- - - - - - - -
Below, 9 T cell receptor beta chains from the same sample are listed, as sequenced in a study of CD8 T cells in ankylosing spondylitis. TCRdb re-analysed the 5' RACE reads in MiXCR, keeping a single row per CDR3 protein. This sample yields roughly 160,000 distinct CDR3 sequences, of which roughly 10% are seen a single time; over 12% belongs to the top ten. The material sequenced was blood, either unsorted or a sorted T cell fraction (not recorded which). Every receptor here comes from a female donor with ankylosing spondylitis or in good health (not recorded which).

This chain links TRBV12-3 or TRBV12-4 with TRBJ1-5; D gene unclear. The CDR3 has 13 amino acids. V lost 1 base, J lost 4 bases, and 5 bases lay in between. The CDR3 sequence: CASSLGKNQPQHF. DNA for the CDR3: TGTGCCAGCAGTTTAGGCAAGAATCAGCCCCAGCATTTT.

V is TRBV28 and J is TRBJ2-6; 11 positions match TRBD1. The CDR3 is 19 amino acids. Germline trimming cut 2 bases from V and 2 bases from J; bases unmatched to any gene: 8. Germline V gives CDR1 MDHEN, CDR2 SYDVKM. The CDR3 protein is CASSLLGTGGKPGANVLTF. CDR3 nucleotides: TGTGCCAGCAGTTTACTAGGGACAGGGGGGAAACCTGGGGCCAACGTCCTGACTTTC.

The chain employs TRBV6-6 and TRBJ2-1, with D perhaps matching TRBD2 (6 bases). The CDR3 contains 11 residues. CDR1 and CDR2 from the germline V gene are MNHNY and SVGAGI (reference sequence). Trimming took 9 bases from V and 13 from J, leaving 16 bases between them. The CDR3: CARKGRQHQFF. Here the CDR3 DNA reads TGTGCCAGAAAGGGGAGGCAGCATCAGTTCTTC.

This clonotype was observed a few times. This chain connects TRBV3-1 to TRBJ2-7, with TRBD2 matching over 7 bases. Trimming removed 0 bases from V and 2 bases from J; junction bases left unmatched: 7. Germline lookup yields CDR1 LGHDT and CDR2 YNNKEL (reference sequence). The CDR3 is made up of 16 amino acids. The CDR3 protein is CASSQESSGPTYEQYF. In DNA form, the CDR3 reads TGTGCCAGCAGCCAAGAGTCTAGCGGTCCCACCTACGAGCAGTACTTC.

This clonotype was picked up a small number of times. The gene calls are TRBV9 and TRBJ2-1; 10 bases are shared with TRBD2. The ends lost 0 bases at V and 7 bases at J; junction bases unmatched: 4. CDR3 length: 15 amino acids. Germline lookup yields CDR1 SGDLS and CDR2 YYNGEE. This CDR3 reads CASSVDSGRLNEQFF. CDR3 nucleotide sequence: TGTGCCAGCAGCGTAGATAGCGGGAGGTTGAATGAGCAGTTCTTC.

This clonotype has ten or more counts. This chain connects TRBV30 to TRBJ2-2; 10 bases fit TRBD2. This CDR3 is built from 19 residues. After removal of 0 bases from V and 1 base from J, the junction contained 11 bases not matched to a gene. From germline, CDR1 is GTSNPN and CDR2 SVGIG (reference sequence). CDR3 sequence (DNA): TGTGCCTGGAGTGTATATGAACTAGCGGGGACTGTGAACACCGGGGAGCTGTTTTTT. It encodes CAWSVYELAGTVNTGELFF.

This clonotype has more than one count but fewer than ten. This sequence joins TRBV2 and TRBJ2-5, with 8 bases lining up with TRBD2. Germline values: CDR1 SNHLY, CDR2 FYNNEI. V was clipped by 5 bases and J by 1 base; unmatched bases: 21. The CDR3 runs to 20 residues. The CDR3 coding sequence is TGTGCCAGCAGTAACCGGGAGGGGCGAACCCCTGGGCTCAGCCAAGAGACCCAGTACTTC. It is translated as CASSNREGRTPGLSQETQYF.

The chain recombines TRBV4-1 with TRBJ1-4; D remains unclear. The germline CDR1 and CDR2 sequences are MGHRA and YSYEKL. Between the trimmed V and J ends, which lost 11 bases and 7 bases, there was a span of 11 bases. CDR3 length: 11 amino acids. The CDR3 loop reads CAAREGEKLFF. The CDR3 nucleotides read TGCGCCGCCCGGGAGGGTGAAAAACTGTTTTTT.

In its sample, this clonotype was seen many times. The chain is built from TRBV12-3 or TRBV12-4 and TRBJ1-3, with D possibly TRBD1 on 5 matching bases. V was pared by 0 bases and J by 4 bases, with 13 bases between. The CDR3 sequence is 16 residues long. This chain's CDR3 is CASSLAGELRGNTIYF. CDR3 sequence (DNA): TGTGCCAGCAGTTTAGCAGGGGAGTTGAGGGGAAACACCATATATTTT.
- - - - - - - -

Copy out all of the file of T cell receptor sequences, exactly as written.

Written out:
Below, 9 T cell receptor beta chains from the same sample are listed, as sequenced in a study of CD8 T cells in ankylosing spondylitis. TCRdb re-analysed the 5' RACE reads in MiXCR, keeping a single row per CDR3 protein. This sample yields roughly 160,000 distinct CDR3 sequences, of which roughly 10% are seen a single time; over 12% belongs to the top ten. The material sequenced was blood, either unsorted or a sorted T cell fraction (not recorded which). Every receptor here comes from a female donor with ankylosing spondylitis or in good health (not recorded which).

This chain links TRBV12-3 or TRBV12-4 with TRBJ1-5; D gene unclear. The CDR3 has 13 amino acids. V lost 1 base, J lost 4 bases, and 5 bases lay in between. The CDR3 sequence: CASSLGKNQPQHF. DNA for the CDR3: TGTGCCAGCAGTTTAGGCAAGAATCAGCCCCAGCATTTT.

V is TRBV28 and J is TRBJ2-6; 11 positions match TRBD1. The CDR3 is 19 amino acids. Germline trimming cut 2 bases from V and 2 bases from J; bases unmatched to any gene: 8. Germline V gives CDR1 MDHEN, CDR2 SYDVKM. The CDR3 protein is CASSLLGTGGKPGANVLTF. CDR3 nucleotides: TGTGCCAGCAGTTTACTAGGGACAGGGGGGAAACCTGGGGCCAACGTCCTGACTTTC.

The chain employs TRBV6-6 and TRBJ2-1, with D perhaps matching TRBD2 (6 bases). The CDR3 contains 11 residues. CDR1 and CDR2 from the germline V gene are MNHNY and SVGAGI (reference sequence). Trimming took 9 bases from V and 13 from J, leaving 16 bases between them. The CDR3: CARKGRQHQFF. Here the CDR3 DNA reads TGTGCCAGAAAGGGGAGGCAGCATCAGTTCTTC.

This clonotype was observed a few times. This chain connects TRBV3-1 to TRBJ2-7, with TRBD2 matching over 7 bases. Trimming removed 0 bases from V and 2 bases from J; junction bases left unmatched: 7. Germline lookup yields CDR1 LGHDT and CDR2 YNNKEL (reference sequence). The CDR3 is made up of 16 amino acids. The CDR3 protein is CASSQESSGPTYEQYF. In DNA form, the CDR3 reads TGTGCCAGCAGCCAAGAGTCTAGCGGTCCCACCTACGAGCAGTACTTC.

This clonotype was picked up a small number of times. The gene calls are TRBV9 and TRBJ2-1; 10 bases are shared with TRBD2. The ends lost 0 bases at V and 7 bases at J; junction bases unmatched: 4. CDR3 length: 15 amino acids. Germline lookup yields CDR1 SGDLS and CDR2 YYNGEE. This CDR3 reads CASSVDSGRLNEQFF. CDR3 nucleotide sequence: TGTGCCAGCAGCGTAGATAGCGGGAGGTTGAATGAGCAGTTCTTC.

This clonotype has ten or more counts. This chain connects TRBV30 to TRBJ2-2; 10 bases fit TRBD2. This CDR3 is built from 19 residues. After removal of 0 bases from V and 1 base from J, the junction contained 11 bases not matched to a gene. From germline, CDR1 is GTSNPN and CDR2 SVGIG (reference sequence). CDR3 sequence (DNA): TGTGCCTGGAGTGTATATGAACTAGCGGGGACTGTGAACACCGGGGAGCTGTTTTTT. It encodes CAWSVYELAGTVNTGELFF.

This clonotype has more than one count but fewer than ten. This sequence joins TRBV2 and TRBJ2-5, with 8 bases lining up with TRBD2. Germline values: CDR1 SNHLY, CDR2 FYNNEI. V was clipped by 5 bases and J by 1 base; unmatched bases: 21. The CDR3 runs to 20 residues. The CDR3 coding sequence is TGTGCCAGCAGTAACCGGGAGGGGCGAACCCCTGGGCTCAGCCAAGAGACCCAGTACTTC. It is translated as CASSNREGRTPGLSQETQYF.

The chain recombines TRBV4-1 with TRBJ1-4; D remains unclear. The germline CDR1 and CDR2 sequences are MGHRA and YSYEKL. Between the trimmed V and J ends, which lost 11 bases and 7 bases, there was a span of 11 bases. CDR3 length: 11 amino acids. The CDR3 loop reads CAAREGEKLFF. The CDR3 nucleotides read TGCGCCGCCCGGGAGGGTGAAAAACTGTTTTTT.

In its sample, this clonotype was seen many times. The chain is built from TRBV12-3 or TRBV12-4 and TRBJ1-3, with D possibly TRBD1 on 5 matching bases. V was pared by 0 bases and J by 4 bases, with 13 bases between. The CDR3 sequence is 16 residues long. This chain's CDR3 is CASSLAGELRGNTIYF. CDR3 sequence (DNA): TGTGCCAGCAGTTTAGCAGGGGAGTTGAGGGGAAACACCATATATTTT.